It looked like the week for mobile marketing was starting off on a bit of a sour note a few days ago with news that millions of mobile Instagram users and others had their details hacked, but then out came the excellent news that malicious and disruptive mobile ads have decreased globally year-on-year.
Awesome. In more detail, advertising security company Confiant says in about 1 out of 100 cases, mobile user sessions might be adversely impacted by a disruptive and unwelcome advert.
The firm studied the most common issues for publishers and their platforms before concluding that malicious ads are more common during weekends and holidays. Apparently, the worst performing platforms are about 67 times more likely to deliver a nasty ad which to us says advertisers need to put the proper research and planning into the platforms and publishers with which they do business. Do not be tempted to contract with the unknown and unproven.
So what do mobile users find amongst the most disruptive ads? One of the worst categories of offender is the malicious ad that players within a banner. With smartphone users getting used to super-high resolutions and generally great quality mobile campaign executions, even low-quality ads are now perceived as malicious and disruptive to the general mobile experience.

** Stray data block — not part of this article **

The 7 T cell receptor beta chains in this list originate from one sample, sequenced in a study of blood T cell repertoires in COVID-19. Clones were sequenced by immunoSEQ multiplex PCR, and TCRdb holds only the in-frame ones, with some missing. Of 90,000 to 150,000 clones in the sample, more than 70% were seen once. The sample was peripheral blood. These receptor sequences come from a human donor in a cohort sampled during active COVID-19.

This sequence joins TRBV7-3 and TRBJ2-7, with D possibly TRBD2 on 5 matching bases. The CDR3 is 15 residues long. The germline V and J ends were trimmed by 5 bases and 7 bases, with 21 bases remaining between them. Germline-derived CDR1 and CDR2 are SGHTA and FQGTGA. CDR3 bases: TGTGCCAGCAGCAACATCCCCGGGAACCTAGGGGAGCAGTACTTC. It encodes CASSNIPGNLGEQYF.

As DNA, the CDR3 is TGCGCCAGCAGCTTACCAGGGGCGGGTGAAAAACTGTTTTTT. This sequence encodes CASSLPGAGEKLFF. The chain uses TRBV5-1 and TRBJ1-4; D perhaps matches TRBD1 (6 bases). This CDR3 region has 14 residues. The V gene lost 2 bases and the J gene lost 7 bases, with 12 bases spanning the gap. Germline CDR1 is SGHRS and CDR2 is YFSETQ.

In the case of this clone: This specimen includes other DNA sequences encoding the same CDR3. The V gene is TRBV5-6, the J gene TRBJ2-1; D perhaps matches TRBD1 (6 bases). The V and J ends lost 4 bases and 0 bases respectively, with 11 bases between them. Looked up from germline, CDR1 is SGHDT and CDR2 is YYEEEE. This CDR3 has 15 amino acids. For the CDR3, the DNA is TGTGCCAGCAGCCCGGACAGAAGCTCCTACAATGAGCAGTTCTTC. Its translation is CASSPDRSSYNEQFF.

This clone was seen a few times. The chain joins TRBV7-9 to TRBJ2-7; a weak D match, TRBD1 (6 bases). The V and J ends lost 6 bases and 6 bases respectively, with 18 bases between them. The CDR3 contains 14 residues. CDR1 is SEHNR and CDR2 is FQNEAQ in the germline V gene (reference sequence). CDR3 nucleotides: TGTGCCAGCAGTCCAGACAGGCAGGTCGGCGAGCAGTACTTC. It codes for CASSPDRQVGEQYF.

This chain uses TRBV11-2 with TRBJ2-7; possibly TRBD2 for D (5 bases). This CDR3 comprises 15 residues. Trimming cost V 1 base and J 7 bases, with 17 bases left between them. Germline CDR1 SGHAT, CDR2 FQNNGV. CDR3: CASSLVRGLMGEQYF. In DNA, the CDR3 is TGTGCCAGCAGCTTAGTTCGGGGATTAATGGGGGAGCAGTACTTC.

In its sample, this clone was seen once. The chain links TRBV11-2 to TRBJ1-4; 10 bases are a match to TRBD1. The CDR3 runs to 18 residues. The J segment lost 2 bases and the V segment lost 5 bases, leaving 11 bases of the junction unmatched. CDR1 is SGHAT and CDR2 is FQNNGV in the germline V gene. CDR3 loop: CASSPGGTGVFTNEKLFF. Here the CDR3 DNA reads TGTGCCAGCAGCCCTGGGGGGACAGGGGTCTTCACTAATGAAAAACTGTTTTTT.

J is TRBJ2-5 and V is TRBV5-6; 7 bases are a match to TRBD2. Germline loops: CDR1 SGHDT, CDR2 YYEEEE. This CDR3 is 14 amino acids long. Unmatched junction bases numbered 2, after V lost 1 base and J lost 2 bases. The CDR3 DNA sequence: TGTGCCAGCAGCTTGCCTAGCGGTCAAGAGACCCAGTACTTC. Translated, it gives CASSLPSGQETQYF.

Thankfully, malware and other ad quality issues are not intractable problems for the overall mobile industry, both locally and abroad. With the right systems in place and commitment from the industry, we can all tackle these issues.
Marketers have gotten used to collaborating with all sorts over the years. First, the ad ‘men’ were asked to work with the PR ‘guy’ and now mobile marketers are being asked by clients to secure collaborations with so-called ‘Influencers’…
The rise of the social media influencer has been one of the biggest advertising and marketing stories in recent years. It has given huge numbers of people who excel on social media an opportunity for a decent income that is increasingly becoming their only income.
However, showcasing products and services for money or freebies is not without its charlatans. Mobile marketers need to safeguard their budgets and protect client reputations when they engage with Influencers, or otherwise. Here are the first three questions every mobile marketer needs to ask of a potential social media partner: